iCloud Cluster****, Or Why You Shouldn't Run Betas On Important Devices

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iCloud features in the iOS 13 betas have been removed because of buggy issues (And is probably a big driver behind iOS 13.1 betas). Developer Craig Hockenberry says this resulted in some unhappy customers.

Entire folders were either gone or corrupted. Apple’s mechanism to recover deleted files was of no help. The customers with weird folder duplicates were the “lucky” ones…Anyone who’s not a developer, and hasn’t been burned by a bad OS, does not know the kind of trouble that lies ahead. It’s irresponsible for Apple to release a public beta with known issues in iCloud…As an Apple shareholder, I also worry about how these failures will damage the iCloud brand.

This is exactly why you don’t run beta software on mission-critical devices. It’s not irresponsible of Apple, it’s irresponsible of people who ignore the warning on beta.apple.com to make backups. These people are why there are “Caution: Product May Be Hot” labels on microwaveable food.

NSO Group Tool Harvests Targeted iCloud Data

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Israel-based NSO Group claims it can harvest iCloud data in targeted attacks. It’s said to be a version of the Pegasus spyware.

Attackers using the malware are said to be able to access a wealth of private information, including the full history of a target’s location data and archived messages or photos, according to people who shared documents with the Financial Times and described a recent product demonstration.

When questioned by the newspaper, NSO denied promoting hacking or mass-surveillance tools for cloud services, but didn’t specifically deny that it had developed the capability described in the documents.

Apple Tests Biometric Login for iCloud.com

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Apple is testing biometric login for iCloud.com. If you’re a beta tester for iOS 13, iPadOS, or macOS Catalina, you can go to beta.icloud.com and login with Face ID/Touch ID. Web Login So far, iPhone and iPad users haven’t been able to access iCloud web apps. If you navigated to the website you couldn’t use…

Apple Releases List of iCloud Contributors

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Apple has released a list of the third-party software that it has used to make and run iCloud.

The software itself ranges from fonts used in the service to functions such as Javascript libraries, including Google’s Closure Library and the jQuery Foundation’s separate one. While Apple does not disclose which precise elements it uses from these libraries, Google’s one is intended for functions ranging from animation and user interface controls to server communication and text editing.

4 Privacy Features Apple Should Add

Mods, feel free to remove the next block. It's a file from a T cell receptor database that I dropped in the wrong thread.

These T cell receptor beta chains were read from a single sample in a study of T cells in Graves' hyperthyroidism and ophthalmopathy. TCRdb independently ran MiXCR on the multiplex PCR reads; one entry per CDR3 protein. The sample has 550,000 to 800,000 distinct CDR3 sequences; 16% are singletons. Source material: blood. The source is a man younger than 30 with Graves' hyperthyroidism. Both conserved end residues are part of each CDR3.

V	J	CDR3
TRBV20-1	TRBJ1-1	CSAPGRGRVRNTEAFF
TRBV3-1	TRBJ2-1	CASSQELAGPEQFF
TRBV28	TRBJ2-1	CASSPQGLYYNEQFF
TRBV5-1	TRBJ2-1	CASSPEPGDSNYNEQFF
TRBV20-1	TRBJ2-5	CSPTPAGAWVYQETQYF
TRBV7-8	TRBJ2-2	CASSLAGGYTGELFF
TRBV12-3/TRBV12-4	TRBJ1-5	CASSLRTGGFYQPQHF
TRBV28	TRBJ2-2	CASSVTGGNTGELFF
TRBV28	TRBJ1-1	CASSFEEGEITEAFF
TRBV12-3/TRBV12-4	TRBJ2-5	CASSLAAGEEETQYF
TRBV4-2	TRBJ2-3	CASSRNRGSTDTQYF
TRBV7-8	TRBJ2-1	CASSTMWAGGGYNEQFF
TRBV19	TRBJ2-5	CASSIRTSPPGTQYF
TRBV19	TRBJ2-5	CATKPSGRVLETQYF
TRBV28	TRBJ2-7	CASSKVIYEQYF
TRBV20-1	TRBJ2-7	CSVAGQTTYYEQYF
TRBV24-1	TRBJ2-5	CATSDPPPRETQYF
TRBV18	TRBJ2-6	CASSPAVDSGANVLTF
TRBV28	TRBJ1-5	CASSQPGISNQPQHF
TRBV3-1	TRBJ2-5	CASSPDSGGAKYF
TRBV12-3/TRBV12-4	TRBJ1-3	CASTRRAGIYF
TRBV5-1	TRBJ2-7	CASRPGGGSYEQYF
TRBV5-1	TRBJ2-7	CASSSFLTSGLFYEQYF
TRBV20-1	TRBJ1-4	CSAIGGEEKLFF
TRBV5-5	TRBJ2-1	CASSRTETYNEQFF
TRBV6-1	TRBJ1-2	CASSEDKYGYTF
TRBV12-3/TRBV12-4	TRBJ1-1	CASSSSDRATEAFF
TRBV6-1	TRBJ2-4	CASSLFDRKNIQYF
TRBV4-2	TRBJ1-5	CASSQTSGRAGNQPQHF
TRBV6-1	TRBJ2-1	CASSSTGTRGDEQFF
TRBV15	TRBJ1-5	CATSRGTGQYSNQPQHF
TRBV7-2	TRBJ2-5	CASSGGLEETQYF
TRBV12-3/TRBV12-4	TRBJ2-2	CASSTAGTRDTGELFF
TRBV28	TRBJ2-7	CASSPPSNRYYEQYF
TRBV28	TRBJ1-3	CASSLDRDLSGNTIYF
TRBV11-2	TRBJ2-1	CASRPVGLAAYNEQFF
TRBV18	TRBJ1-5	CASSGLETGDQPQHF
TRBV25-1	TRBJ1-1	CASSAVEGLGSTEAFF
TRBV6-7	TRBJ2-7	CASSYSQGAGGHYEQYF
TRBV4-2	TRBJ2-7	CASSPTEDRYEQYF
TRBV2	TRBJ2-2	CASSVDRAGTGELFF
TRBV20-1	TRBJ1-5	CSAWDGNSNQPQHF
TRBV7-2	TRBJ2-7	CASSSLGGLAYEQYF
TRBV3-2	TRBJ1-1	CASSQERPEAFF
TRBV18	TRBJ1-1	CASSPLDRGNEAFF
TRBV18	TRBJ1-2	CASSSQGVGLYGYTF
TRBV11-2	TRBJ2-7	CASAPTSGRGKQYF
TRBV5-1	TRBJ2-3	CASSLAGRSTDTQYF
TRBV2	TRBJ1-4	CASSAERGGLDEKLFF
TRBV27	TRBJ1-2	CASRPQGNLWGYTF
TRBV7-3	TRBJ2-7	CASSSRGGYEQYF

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Apple has made a good start when it comes to privacy, but there are more private features the company can add. Here are four.

…based on Apple’s marketing focus as of late, which has centered on privacy, it’s reasonable to assume that the company will unveil additional privacy protections for users and their data in its next operating systems. What those privacy protections might be is anyone’s guess–but here are my hopes.

End-to-end encryption for iCloud backups is definitely on my wish list. But it should remain optional, because people who forget their password would be unable to access this kind of backup.

Touch Bar & The Terminal – Mac Geek Gab Podcast 748

· & · Mac Geek Gab Podcast

Touch Bar & The Terminal

Do you need an elbow connector? You might after listening to this episode! That, after all, is what Cool Stuff Found segments are all about: discovering stuff you didn’t know existed, and now you need! In addition to that, of course, your tips are shared and questions are answered, including some about iCloud Archives, CarPlay, and Watch Notifications. Hosts Dave Hamilton and John F. Braun guide you through all of this and more, just press play and enjoy learning at least five new things!

Apple Doesn't Treat Roger Stone Any Differently

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During Robert Mueller’s investigation they discovered Paul Manafort had tampered with witnesses. How was this discovered? Unencrypted WhatsApp messages that were backed up to iCloud. Apple handed over Roger Stone’s iCloud data, and apparently some people are angry. Stephen Silver breaks the issue down and says there is no double standard.

The argument went that Apple had refused to create a backdoor for the iPhone in the case of the one of the San Bernardino shooters following the December 2015 shooting. Yet, they were perfectly willing to easily hand over Manafort’s iCloud data. Why protect the privacy of terrorists, when they won’t do it for everybody?